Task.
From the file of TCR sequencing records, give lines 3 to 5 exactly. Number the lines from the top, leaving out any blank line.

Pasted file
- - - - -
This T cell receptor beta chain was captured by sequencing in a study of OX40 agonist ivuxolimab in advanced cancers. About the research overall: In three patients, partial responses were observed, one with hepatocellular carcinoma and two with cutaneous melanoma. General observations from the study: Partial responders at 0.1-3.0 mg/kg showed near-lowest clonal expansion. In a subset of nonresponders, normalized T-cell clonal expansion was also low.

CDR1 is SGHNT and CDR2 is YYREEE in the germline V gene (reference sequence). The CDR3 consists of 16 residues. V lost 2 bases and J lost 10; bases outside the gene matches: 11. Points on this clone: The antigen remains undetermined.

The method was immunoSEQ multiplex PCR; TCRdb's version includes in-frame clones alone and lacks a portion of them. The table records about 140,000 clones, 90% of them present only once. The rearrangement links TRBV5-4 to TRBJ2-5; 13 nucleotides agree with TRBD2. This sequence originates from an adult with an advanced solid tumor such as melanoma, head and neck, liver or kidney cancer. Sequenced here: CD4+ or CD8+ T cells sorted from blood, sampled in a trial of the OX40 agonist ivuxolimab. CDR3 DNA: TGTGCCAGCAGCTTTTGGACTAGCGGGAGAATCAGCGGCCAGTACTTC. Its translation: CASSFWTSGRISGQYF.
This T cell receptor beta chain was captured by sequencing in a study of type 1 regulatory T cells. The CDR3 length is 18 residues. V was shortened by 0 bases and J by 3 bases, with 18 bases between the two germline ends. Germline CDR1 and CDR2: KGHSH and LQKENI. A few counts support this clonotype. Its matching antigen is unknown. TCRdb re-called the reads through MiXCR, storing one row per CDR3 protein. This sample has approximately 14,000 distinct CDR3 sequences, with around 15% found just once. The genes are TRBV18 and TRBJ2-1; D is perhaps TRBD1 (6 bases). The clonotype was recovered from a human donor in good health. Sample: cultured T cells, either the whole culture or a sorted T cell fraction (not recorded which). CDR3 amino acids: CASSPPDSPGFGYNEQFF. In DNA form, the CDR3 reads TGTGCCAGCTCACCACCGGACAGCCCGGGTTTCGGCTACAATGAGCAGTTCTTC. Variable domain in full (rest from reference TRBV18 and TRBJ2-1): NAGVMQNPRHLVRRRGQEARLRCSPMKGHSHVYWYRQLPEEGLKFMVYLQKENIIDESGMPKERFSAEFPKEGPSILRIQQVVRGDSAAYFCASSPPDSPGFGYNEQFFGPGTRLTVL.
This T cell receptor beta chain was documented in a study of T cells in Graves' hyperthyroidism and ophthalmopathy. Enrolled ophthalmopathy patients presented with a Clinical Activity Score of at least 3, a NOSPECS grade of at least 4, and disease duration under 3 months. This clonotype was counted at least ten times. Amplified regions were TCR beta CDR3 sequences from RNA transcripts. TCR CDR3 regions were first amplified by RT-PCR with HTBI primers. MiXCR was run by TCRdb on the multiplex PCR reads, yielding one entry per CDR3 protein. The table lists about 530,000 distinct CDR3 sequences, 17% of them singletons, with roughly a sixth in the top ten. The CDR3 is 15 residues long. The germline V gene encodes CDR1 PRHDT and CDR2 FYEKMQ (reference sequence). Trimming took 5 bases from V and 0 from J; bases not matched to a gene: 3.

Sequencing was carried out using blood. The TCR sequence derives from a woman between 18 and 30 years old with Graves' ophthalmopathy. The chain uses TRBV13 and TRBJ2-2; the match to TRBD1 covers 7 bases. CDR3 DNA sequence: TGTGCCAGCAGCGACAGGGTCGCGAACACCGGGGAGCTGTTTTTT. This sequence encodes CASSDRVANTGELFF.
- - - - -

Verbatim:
The method was immunoSEQ multiplex PCR; TCRdb's version includes in-frame clones alone and lacks a portion of them. The table records about 140,000 clones, 90% of them present only once. The rearrangement links TRBV5-4 to TRBJ2-5; 13 nucleotides agree with TRBD2. This sequence originates from an adult with an advanced solid tumor such as melanoma, head and neck, liver or kidney cancer. Sequenced here: CD4+ or CD8+ T cells sorted from blood, sampled in a trial of the OX40 agonist ivuxolimab. CDR3 DNA: TGTGCCAGCAGCTTTTGGACTAGCGGGAGAATCAGCGGCCAGTACTTC. Its translation: CASSFWTSGRISGQYF.
This T cell receptor beta chain was captured by sequencing in a study of type 1 regulatory T cells. The CDR3 length is 18 residues. V was shortened by 0 bases and J by 3 bases, with 18 bases between the two germline ends. Germline CDR1 and CDR2: KGHSH and LQKENI. A few counts support this clonotype. Its matching antigen is unknown. TCRdb re-called the reads through MiXCR, storing one row per CDR3 protein. This sample has approximately 14,000 distinct CDR3 sequences, with around 15% found just once. The genes are TRBV18 and TRBJ2-1; D is perhaps TRBD1 (6 bases). The clonotype was recovered from a human donor in good health. Sample: cultured T cells, either the whole culture or a sorted T cell fraction (not recorded which). CDR3 amino acids: CASSPPDSPGFGYNEQFF. In DNA form, the CDR3 reads TGTGCCAGCTCACCACCGGACAGCCCGGGTTTCGGCTACAATGAGCAGTTCTTC. Variable domain in full (rest from reference TRBV18 and TRBJ2-1): NAGVMQNPRHLVRRRGQEARLRCSPMKGHSHVYWYRQLPEEGLKFMVYLQKENIIDESGMPKERFSAEFPKEGPSILRIQQVVRGDSAAYFCASSPPDSPGFGYNEQFFGPGTRLTVL.
This T cell receptor beta chain was documented in a study of T cells in Graves' hyperthyroidism and ophthalmopathy. Enrolled ophthalmopathy patients presented with a Clinical Activity Score of at least 3, a NOSPECS grade of at least 4, and disease duration under 3 months. This clonotype was counted at least ten times. Amplified regions were TCR beta CDR3 sequences from RNA transcripts. TCR CDR3 regions were first amplified by RT-PCR with HTBI primers. MiXCR was run by TCRdb on the multiplex PCR reads, yielding one entry per CDR3 protein. The table lists about 530,000 distinct CDR3 sequences, 17% of them singletons, with roughly a sixth in the top ten. The CDR3 is 15 residues long. The germline V gene encodes CDR1 PRHDT and CDR2 FYEKMQ (reference sequence). Trimming took 5 bases from V and 0 from J; bases not matched to a gene: 3.